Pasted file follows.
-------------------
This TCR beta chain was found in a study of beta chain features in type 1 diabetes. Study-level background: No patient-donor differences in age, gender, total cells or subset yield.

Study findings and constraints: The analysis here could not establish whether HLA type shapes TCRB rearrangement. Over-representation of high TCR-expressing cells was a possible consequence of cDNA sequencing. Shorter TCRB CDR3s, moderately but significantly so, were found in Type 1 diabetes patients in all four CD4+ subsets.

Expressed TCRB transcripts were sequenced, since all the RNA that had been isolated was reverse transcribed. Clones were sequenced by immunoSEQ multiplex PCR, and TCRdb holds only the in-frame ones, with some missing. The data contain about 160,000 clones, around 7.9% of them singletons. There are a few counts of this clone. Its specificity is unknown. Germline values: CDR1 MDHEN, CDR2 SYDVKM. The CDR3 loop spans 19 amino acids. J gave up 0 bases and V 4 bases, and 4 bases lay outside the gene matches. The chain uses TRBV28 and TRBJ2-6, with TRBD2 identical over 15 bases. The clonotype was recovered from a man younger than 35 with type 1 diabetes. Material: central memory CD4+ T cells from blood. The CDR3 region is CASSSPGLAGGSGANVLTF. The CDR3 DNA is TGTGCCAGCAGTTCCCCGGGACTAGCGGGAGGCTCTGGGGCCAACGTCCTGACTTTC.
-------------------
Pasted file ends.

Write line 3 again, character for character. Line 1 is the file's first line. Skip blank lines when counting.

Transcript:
Expressed TCRB transcripts were sequenced, since all the RNA that had been isolated was reverse transcribed. Clones were sequenced by immunoSEQ multiplex PCR, and TCRdb holds only the in-frame ones, with some missing. The data contain about 160,000 clones, around 7.9% of them singletons. There are a few counts of this clone. Its specificity is unknown. Germline values: CDR1 MDHEN, CDR2 SYDVKM. The CDR3 loop spans 19 amino acids. J gave up 0 bases and V 4 bases, and 4 bases lay outside the gene matches. The chain uses TRBV28 and TRBJ2-6, with TRBD2 identical over 15 bases. The clonotype was recovered from a man younger than 35 with type 1 diabetes. Material: central memory CD4+ T cells from blood. The CDR3 region is CASSSPGLAGGSGANVLTF. The CDR3 DNA is TGTGCCAGCAGTTCCCCGGGACTAGCGGGAGGCTCTGGGGCCAACGTCCTGACTTTC.